Schemes more in sympathy with the ex-soldiers who had relinquished their certificates to speculators at reduced rates were termed “discrimination”. These called for paying the original holder of the security at full value, and reimbursing the current holder of the security for its purchase price. The combined payments would, however, exceed the denomination of the original certificate.[35]

Congressman James Madison of Virginia offered his own variation of “discrimination” which preserved the federal obligation of face value debt repayment.[30] In his version, current certificate holders would be reimbursed at their purchase price for the devalued certificate, and the balance would be handed to the original holder; the government outlay would match the face value of the original certificate.[36]

Hamilton rejected both “repudiation” and “discrimination” and championed “redemption”, i.e. reserving payment at full value strictly to the current holders of the certificates, with arrears of interest.[37]

Near the close of the first session of the First Congress in September of 1789, with the matter of establishing public credit unresolved, the legislature directed the new Secretary of the Treasury Alexander Hamilton to prepare a report on credit.[38]

The political debate over Hamilton’s “Redemption”[edit]

James Madison

Alexander Hamilton’s First Report on the Public Credit, delivered to Congress on January 9, 1790, called for payment in full on all government debts as the foundation for establishing government credit.[39] This, argued Hamilton, was required to create a favorable climate for investment in government securities, and to transform the public debt into a source of capital.[40] His model was the British financial system, the sine qua non of which was fidelity to creditors.[41]

Before the government could resume borrowing,[10] Hamilton insisted that the $13 million in arrears of interest be converted into principal, with payments at 4% on reissued securities.[42] The plan would be funded by pledging a portion of the government tariff and tonnage revenue irrevocably to the payment schedule.[43] Additionally, contracted debt would be serviced by sinking funds, derived from postal service revenue earmarked for that purpose.

Rather than seek to liquidate the national debt, Hamilton recommended that government securities trade at par so as to promote their exchange as legal tender, equivalent in value to hard currency.[40] Regular payments of the public debt would allow the Congress to safely increase federal money supply, stimulating capital investments in agriculture and manufacturing. With economic prosperity, these enterprises would more easily carry their tax burdens and provide the revenue to service the national debt.[44]

Monied speculators, alerted that Congress, under the new Constitution, might provide for payment at face value for certificates, sought to buy up devalued securities for profit and investment.[45] Concerns arose over the fact that many certificates – almost three-quarters of them[46] - had been exchanged for well below par during periods of inflation,[34] some as low as 10 cents on the dollar,[47] but selling at 20-25% at the time the Report was debated.[48]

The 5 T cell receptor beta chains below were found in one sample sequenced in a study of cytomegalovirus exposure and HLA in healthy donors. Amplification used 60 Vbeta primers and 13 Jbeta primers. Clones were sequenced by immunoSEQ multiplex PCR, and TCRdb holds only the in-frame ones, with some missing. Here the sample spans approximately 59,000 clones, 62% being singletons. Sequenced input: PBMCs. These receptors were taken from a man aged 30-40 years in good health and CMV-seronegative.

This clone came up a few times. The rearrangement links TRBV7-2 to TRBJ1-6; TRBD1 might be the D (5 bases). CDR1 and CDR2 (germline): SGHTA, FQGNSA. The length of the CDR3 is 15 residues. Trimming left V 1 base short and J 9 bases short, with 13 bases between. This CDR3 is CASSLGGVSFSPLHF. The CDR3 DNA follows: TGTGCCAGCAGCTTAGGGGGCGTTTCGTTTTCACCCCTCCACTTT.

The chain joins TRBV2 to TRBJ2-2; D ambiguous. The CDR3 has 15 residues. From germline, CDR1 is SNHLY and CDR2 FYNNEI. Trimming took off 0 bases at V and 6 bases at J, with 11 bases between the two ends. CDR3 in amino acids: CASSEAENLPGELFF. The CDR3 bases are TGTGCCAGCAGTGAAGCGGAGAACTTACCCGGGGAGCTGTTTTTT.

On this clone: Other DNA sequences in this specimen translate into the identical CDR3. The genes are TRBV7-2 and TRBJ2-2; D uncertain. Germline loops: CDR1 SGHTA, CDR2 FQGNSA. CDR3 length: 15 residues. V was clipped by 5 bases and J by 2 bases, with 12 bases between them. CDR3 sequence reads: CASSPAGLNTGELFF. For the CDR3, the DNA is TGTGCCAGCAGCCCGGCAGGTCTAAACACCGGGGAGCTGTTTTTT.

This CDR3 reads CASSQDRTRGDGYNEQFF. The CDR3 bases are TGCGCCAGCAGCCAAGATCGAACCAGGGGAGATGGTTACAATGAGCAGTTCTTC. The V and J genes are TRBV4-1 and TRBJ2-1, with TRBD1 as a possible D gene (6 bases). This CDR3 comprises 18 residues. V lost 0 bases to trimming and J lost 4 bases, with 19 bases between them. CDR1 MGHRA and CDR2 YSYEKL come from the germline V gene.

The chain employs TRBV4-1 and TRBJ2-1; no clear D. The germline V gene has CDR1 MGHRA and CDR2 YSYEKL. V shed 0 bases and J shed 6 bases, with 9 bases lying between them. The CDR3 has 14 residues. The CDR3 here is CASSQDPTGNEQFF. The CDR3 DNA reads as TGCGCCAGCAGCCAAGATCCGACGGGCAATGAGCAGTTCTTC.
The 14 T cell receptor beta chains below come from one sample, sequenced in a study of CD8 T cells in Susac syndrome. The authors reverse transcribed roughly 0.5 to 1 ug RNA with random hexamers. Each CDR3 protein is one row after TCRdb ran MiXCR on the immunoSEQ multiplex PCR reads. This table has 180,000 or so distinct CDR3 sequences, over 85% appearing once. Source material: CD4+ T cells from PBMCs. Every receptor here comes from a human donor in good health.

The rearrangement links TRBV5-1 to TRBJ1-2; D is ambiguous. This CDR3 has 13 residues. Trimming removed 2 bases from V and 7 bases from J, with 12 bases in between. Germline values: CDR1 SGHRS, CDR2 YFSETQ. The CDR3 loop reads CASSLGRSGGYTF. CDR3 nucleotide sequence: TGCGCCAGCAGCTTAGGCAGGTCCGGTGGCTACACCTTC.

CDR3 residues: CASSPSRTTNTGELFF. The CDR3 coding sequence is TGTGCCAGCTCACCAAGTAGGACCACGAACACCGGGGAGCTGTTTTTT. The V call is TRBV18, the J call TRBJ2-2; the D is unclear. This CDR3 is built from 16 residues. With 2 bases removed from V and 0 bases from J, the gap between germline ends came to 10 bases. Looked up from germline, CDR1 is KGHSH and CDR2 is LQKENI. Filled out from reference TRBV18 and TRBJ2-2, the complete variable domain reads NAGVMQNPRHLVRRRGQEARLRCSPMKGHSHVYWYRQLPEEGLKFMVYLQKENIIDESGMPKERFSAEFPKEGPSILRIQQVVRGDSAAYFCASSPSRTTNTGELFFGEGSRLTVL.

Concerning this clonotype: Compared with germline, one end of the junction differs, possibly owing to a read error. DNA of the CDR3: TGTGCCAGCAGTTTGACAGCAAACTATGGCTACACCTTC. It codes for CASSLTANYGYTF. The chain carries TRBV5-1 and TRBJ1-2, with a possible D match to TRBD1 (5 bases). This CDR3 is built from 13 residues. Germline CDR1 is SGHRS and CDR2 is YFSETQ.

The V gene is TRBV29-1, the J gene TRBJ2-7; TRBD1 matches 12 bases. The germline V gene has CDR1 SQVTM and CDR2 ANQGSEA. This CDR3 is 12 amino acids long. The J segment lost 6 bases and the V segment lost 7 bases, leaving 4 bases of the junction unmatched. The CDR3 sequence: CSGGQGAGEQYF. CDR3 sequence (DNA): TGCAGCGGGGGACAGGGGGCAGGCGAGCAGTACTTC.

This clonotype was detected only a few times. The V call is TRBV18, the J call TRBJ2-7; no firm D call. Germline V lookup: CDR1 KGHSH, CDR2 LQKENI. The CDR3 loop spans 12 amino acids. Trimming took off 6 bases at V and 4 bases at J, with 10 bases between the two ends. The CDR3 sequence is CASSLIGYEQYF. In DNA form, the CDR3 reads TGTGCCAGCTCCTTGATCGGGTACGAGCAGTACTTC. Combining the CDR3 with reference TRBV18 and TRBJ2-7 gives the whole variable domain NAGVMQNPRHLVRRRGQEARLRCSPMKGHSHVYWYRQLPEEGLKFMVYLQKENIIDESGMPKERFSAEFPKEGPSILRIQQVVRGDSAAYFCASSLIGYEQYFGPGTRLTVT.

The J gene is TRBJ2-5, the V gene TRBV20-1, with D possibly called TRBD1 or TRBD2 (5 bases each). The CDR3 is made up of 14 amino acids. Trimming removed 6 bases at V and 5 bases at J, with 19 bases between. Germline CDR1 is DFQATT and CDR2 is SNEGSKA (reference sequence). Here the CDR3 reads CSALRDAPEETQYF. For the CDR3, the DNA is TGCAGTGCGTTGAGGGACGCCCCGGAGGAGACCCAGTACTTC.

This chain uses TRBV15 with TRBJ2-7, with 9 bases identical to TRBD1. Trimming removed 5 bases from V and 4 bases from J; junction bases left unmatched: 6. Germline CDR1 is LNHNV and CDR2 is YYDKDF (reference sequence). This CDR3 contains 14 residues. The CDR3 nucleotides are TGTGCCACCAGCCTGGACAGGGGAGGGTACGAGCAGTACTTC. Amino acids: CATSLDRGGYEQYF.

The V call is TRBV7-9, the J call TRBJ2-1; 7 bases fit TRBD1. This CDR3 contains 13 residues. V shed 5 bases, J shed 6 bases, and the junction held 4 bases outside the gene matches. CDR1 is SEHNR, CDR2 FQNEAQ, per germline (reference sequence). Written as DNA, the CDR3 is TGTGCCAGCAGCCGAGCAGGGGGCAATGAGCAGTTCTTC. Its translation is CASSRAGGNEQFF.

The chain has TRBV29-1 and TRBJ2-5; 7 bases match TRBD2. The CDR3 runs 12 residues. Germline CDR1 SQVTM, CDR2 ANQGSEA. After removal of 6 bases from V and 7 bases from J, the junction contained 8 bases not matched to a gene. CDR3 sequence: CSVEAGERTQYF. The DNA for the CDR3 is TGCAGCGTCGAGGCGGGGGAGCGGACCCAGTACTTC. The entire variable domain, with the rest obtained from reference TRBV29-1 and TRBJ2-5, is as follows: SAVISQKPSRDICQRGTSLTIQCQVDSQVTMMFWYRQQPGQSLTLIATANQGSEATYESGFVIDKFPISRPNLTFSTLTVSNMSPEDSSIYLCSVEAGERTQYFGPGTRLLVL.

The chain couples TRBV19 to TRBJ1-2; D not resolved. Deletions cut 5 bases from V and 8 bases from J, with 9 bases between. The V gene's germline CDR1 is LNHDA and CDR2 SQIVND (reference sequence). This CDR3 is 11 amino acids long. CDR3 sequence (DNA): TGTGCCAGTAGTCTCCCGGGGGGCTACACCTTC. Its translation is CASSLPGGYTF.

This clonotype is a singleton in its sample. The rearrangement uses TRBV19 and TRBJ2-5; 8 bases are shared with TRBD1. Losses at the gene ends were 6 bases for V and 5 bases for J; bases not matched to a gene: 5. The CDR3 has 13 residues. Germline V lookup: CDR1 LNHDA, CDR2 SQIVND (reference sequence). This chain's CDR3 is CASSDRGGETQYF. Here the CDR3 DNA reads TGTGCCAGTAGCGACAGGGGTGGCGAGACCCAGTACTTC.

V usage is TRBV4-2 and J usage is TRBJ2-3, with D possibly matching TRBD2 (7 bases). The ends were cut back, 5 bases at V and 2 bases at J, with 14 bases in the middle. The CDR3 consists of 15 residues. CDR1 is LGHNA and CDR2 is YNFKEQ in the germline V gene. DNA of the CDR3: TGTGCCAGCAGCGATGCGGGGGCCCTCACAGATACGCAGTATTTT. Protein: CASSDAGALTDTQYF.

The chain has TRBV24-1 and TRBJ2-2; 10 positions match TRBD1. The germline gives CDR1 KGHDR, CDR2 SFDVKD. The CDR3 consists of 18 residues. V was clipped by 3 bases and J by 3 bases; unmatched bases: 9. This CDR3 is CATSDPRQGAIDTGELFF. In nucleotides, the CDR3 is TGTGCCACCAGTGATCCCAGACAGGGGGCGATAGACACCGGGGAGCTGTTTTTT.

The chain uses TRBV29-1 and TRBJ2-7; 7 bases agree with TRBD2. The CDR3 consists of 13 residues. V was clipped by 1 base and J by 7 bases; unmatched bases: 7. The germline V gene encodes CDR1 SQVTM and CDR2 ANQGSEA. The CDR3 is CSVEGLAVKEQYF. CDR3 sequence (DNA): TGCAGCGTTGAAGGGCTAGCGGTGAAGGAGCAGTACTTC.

When Hamilton’s Report was made public in January 1790, speculators in Philadelphia and New York sent buyers by ship to southern states to buy up securities before that section of the country became aware of the plan. The fact that devalued certificates were relinquished by holders at low rates reflected the widely held conviction in the South that the credit and assumption measures would be defeated in Congress. The value of government certificates continued to fall months after Hamilton’s scheme was published, and “the sellers speculated upon the purchasers.” [49]

Representative James Madison vigorously led the opposition to Hamilton’s “redemption”,[30][50] though he fully supported the development of good credit. In his address to the House on February 11, 1790, he characterized Secretary Hamilton’s “redemption” as a formula to defraud “battle-worn veterans of the war for independence” [30] and a handout to well-to-do speculators, mostly rich northerners, including some members of Congress.[51] Madison’s “discrimination” promised to correct these abuses in the names of financial rectitude and natural justice.[36]

Introducing political rhetoric into the debate that resonated with his constituency in Virginia,[52] Madison laid the groundwork for a national party among democrats.[53] His principled opposition to “redemption” was consistent with his view of a national government designed to shield the less powerful from a majority interest, in this case, his agrarian constituency from Federalist sponsored economic nationalism.[54]

The essence of Hamilton’s economic position on “redemption” was first, that any compromise on the sanctity of promissory notes would undermine confidence in credit,[55] As his plan would greatly simplify and streamline finances, Alexander Hamilton found Madison’s concern over the question honoring of original and present holders of government securities naïve and counterproductive.[56] and second, that concentrating capital into fewer hands would strengthen commercial investment and encourage constructive economic growth,[57] enlarging government credit available to business enterprises.[58]